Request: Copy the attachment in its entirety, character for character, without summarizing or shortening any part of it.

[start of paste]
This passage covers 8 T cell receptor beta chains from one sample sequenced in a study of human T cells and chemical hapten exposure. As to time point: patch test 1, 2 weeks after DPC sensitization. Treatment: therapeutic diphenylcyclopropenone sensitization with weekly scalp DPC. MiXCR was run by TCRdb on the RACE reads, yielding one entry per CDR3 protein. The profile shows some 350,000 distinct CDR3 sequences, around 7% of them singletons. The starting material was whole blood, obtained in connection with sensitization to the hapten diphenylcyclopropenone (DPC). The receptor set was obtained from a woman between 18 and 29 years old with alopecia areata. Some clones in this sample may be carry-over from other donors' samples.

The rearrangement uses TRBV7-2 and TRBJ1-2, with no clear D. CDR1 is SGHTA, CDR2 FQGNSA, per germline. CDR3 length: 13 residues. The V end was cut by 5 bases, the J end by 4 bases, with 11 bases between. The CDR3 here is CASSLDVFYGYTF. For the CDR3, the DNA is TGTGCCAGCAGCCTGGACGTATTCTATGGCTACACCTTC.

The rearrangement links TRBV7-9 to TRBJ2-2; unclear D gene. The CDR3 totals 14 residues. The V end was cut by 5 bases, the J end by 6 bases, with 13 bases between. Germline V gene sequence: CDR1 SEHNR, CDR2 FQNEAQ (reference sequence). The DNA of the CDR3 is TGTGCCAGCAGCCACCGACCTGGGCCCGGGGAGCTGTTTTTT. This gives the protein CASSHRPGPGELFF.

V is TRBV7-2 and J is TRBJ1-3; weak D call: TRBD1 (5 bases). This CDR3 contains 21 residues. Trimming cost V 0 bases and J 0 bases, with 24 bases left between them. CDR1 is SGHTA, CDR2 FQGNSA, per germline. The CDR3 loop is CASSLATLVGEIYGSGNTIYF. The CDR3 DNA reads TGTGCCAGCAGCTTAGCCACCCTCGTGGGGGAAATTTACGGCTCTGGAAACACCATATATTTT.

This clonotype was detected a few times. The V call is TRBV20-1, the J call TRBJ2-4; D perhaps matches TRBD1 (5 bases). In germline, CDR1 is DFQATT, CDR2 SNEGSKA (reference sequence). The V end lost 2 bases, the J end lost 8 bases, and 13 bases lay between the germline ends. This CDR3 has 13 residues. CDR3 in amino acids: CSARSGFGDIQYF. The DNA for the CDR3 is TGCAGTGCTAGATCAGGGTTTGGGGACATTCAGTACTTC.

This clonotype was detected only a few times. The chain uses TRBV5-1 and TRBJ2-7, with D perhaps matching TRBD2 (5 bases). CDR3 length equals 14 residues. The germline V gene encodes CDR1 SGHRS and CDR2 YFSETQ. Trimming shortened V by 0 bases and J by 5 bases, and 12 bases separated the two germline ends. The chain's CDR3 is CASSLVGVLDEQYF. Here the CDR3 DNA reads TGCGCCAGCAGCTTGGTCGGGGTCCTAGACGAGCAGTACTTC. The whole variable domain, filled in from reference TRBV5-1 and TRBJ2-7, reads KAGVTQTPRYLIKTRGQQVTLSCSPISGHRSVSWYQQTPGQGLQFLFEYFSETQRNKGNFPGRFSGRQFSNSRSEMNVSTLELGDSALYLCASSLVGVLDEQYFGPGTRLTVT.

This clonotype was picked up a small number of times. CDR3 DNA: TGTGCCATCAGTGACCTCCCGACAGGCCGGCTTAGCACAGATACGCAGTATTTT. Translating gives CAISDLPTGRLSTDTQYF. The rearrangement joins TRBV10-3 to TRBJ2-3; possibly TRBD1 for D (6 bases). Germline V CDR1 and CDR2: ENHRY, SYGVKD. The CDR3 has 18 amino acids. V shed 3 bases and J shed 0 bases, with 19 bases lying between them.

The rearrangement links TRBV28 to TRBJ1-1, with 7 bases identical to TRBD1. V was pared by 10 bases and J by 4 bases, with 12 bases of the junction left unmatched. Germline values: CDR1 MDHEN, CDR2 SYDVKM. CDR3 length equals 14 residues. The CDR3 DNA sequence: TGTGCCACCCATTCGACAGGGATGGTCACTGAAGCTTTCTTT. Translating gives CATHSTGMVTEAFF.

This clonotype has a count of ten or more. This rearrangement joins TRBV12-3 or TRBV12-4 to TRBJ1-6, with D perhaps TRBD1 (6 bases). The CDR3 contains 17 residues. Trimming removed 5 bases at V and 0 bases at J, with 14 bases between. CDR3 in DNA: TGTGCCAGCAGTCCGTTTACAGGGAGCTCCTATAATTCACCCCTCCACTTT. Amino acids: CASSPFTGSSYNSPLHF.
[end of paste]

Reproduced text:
This passage covers 8 T cell receptor beta chains from one sample sequenced in a study of human T cells and chemical hapten exposure. As to time point: patch test 1, 2 weeks after DPC sensitization. Treatment: therapeutic diphenylcyclopropenone sensitization with weekly scalp DPC. MiXCR was run by TCRdb on the RACE reads, yielding one entry per CDR3 protein. The profile shows some 350,000 distinct CDR3 sequences, around 7% of them singletons. The starting material was whole blood, obtained in connection with sensitization to the hapten diphenylcyclopropenone (DPC). The receptor set was obtained from a woman between 18 and 29 years old with alopecia areata. Some clones in this sample may be carry-over from other donors' samples.

The rearrangement uses TRBV7-2 and TRBJ1-2, with no clear D. CDR1 is SGHTA, CDR2 FQGNSA, per germline. CDR3 length: 13 residues. The V end was cut by 5 bases, the J end by 4 bases, with 11 bases between. The CDR3 here is CASSLDVFYGYTF. For the CDR3, the DNA is TGTGCCAGCAGCCTGGACGTATTCTATGGCTACACCTTC.

The rearrangement links TRBV7-9 to TRBJ2-2; unclear D gene. The CDR3 totals 14 residues. The V end was cut by 5 bases, the J end by 6 bases, with 13 bases between. Germline V gene sequence: CDR1 SEHNR, CDR2 FQNEAQ (reference sequence). The DNA of the CDR3 is TGTGCCAGCAGCCACCGACCTGGGCCCGGGGAGCTGTTTTTT. This gives the protein CASSHRPGPGELFF.

V is TRBV7-2 and J is TRBJ1-3; weak D call: TRBD1 (5 bases). This CDR3 contains 21 residues. Trimming cost V 0 bases and J 0 bases, with 24 bases left between them. CDR1 is SGHTA, CDR2 FQGNSA, per germline. The CDR3 loop is CASSLATLVGEIYGSGNTIYF. The CDR3 DNA reads TGTGCCAGCAGCTTAGCCACCCTCGTGGGGGAAATTTACGGCTCTGGAAACACCATATATTTT.

This clonotype was detected a few times. The V call is TRBV20-1, the J call TRBJ2-4; D perhaps matches TRBD1 (5 bases). In germline, CDR1 is DFQATT, CDR2 SNEGSKA (reference sequence). The V end lost 2 bases, the J end lost 8 bases, and 13 bases lay between the germline ends. This CDR3 has 13 residues. CDR3 in amino acids: CSARSGFGDIQYF. The DNA for the CDR3 is TGCAGTGCTAGATCAGGGTTTGGGGACATTCAGTACTTC.

This clonotype was detected only a few times. The chain uses TRBV5-1 and TRBJ2-7, with D perhaps matching TRBD2 (5 bases). CDR3 length equals 14 residues. The germline V gene encodes CDR1 SGHRS and CDR2 YFSETQ. Trimming shortened V by 0 bases and J by 5 bases, and 12 bases separated the two germline ends. The chain's CDR3 is CASSLVGVLDEQYF. Here the CDR3 DNA reads TGCGCCAGCAGCTTGGTCGGGGTCCTAGACGAGCAGTACTTC. The whole variable domain, filled in from reference TRBV5-1 and TRBJ2-7, reads KAGVTQTPRYLIKTRGQQVTLSCSPISGHRSVSWYQQTPGQGLQFLFEYFSETQRNKGNFPGRFSGRQFSNSRSEMNVSTLELGDSALYLCASSLVGVLDEQYFGPGTRLTVT.

This clonotype was picked up a small number of times. CDR3 DNA: TGTGCCATCAGTGACCTCCCGACAGGCCGGCTTAGCACAGATACGCAGTATTTT. Translating gives CAISDLPTGRLSTDTQYF. The rearrangement joins TRBV10-3 to TRBJ2-3; possibly TRBD1 for D (6 bases). Germline V CDR1 and CDR2: ENHRY, SYGVKD. The CDR3 has 18 amino acids. V shed 3 bases and J shed 0 bases, with 19 bases lying between them.

The rearrangement links TRBV28 to TRBJ1-1, with 7 bases identical to TRBD1. V was pared by 10 bases and J by 4 bases, with 12 bases of the junction left unmatched. Germline values: CDR1 MDHEN, CDR2 SYDVKM. CDR3 length equals 14 residues. The CDR3 DNA sequence: TGTGCCACCCATTCGACAGGGATGGTCACTGAAGCTTTCTTT. Translating gives CATHSTGMVTEAFF.

This clonotype has a count of ten or more. This rearrangement joins TRBV12-3 or TRBV12-4 to TRBJ1-6, with D perhaps TRBD1 (6 bases). The CDR3 contains 17 residues. Trimming removed 5 bases at V and 0 bases at J, with 14 bases between. CDR3 in DNA: TGTGCCAGCAGTCCGTTTACAGGGAGCTCCTATAATTCACCCCTCCACTTT. Amino acids: CASSPFTGSSYNSPLHF.